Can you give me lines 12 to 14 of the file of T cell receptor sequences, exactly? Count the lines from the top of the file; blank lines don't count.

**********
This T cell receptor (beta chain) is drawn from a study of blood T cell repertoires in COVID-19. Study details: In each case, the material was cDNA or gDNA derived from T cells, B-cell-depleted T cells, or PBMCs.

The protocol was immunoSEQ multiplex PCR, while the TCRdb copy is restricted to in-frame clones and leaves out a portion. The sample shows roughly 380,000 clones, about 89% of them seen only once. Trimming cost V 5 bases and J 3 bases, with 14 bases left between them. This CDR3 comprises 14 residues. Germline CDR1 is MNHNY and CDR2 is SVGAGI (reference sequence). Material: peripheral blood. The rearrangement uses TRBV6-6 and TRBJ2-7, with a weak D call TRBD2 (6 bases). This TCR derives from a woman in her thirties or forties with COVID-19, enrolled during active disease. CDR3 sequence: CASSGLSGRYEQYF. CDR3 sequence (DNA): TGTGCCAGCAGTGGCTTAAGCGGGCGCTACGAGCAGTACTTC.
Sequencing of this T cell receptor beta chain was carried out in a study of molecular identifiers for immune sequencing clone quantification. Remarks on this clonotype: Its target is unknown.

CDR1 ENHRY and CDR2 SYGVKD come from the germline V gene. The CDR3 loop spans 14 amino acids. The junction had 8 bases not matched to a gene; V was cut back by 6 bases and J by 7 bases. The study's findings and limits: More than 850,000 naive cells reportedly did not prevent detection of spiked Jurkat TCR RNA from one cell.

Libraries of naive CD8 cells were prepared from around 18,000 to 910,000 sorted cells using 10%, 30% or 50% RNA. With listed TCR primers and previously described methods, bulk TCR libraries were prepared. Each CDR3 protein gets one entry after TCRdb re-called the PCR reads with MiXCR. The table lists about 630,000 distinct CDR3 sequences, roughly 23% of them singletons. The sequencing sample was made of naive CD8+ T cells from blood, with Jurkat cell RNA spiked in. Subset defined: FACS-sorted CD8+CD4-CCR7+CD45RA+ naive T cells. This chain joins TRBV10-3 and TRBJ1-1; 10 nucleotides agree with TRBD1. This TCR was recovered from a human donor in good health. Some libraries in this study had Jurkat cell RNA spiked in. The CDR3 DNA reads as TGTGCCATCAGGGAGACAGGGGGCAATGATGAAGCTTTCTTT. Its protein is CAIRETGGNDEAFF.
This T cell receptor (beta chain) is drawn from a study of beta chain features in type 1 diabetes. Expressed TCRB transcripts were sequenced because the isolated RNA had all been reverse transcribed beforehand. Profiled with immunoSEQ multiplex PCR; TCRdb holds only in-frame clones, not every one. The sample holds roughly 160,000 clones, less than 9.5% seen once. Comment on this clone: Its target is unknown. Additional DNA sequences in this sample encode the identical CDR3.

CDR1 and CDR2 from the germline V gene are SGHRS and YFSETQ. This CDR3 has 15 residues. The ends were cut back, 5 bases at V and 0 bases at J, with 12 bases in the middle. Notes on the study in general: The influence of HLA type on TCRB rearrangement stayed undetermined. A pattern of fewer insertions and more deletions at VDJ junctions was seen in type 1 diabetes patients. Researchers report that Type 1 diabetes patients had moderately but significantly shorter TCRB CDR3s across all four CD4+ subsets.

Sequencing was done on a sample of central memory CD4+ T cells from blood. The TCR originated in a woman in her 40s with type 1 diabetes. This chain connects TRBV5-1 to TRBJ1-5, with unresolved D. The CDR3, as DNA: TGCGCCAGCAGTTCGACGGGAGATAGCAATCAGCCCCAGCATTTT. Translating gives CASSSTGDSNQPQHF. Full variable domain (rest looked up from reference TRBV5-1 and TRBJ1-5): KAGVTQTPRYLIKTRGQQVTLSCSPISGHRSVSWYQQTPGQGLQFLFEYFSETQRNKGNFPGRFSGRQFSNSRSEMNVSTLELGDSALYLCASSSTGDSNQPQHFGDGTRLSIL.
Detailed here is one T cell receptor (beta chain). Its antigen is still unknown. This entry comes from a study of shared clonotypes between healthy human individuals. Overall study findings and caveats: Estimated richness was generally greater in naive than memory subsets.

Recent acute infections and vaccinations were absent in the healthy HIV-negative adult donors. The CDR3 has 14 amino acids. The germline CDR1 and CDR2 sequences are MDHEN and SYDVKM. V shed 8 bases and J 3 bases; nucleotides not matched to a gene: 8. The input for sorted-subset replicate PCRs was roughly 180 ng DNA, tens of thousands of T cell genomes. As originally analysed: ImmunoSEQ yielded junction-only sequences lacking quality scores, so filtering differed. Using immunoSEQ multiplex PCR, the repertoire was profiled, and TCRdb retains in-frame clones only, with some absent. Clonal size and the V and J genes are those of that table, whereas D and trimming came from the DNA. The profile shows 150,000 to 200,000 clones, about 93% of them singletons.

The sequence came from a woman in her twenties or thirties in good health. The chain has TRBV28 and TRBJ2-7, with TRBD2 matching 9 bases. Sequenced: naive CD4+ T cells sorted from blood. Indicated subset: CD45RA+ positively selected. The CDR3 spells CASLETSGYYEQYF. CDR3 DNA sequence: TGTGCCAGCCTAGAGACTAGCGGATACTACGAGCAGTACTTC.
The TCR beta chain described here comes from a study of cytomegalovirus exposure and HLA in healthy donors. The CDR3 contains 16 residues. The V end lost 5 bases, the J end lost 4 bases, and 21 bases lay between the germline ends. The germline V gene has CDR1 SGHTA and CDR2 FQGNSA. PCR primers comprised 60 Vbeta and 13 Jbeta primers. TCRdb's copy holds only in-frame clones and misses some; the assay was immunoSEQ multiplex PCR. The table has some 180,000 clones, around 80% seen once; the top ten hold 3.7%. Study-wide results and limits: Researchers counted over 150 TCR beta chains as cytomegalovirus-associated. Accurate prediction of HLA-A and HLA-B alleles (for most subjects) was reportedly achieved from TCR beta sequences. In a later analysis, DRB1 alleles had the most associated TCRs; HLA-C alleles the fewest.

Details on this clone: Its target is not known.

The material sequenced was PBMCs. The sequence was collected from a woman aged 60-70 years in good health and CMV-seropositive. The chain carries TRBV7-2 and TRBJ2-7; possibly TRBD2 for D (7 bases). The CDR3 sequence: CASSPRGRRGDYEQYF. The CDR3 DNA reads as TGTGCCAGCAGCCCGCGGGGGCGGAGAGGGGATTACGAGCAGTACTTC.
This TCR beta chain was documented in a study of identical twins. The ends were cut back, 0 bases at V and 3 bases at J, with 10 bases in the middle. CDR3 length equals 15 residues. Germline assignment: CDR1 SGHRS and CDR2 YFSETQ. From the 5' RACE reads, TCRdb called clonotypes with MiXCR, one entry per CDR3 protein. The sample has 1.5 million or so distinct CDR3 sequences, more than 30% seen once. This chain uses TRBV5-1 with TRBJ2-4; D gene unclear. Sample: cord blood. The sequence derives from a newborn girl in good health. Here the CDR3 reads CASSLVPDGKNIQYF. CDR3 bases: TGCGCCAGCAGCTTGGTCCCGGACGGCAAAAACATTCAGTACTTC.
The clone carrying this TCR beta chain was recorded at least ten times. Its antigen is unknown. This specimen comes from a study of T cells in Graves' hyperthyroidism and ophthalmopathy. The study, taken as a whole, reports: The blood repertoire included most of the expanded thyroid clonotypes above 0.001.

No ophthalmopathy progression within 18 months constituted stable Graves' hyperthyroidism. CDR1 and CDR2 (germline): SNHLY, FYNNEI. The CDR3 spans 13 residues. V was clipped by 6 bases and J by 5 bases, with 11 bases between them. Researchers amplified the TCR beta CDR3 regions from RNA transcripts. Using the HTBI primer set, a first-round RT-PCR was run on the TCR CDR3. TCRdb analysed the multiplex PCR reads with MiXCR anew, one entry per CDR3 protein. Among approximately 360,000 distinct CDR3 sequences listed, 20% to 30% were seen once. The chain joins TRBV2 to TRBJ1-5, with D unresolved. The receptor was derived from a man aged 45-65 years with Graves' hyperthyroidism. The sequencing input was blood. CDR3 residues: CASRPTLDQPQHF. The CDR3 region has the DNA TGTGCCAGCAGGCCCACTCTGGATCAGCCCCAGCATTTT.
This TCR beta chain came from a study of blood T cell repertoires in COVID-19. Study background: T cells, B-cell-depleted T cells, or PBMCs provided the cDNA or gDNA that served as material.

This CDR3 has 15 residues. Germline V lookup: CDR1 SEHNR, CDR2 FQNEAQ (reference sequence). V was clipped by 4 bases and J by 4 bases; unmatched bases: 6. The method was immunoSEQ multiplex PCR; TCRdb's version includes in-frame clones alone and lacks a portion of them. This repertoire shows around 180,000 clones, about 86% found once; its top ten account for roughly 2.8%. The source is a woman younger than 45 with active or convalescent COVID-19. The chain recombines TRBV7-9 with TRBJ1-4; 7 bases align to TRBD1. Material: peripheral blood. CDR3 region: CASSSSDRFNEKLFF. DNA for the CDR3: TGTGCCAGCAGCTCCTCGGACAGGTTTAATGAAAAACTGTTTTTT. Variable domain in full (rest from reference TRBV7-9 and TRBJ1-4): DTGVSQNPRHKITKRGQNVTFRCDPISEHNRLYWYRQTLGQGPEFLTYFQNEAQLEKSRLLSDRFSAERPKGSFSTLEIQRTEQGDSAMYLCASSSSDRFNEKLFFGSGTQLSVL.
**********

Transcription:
The TCR beta chain described here comes from a study of cytomegalovirus exposure and HLA in healthy donors. The CDR3 contains 16 residues. The V end lost 5 bases, the J end lost 4 bases, and 21 bases lay between the germline ends. The germline V gene has CDR1 SGHTA and CDR2 FQGNSA. PCR primers comprised 60 Vbeta and 13 Jbeta primers. TCRdb's copy holds only in-frame clones and misses some; the assay was immunoSEQ multiplex PCR. The table has some 180,000 clones, around 80% seen once; the top ten hold 3.7%. Study-wide results and limits: Researchers counted over 150 TCR beta chains as cytomegalovirus-associated. Accurate prediction of HLA-A and HLA-B alleles (for most subjects) was reportedly achieved from TCR beta sequences. In a later analysis, DRB1 alleles had the most associated TCRs; HLA-C alleles the fewest.

Details on this clone: Its target is not known.

The material sequenced was PBMCs. The sequence was collected from a woman aged 60-70 years in good health and CMV-seropositive. The chain carries TRBV7-2 and TRBJ2-7; possibly TRBD2 for D (7 bases). The CDR3 sequence: CASSPRGRRGDYEQYF. The CDR3 DNA reads as TGTGCCAGCAGCCCGCGGGGGCGGAGAGGGGATTACGAGCAGTACTTC.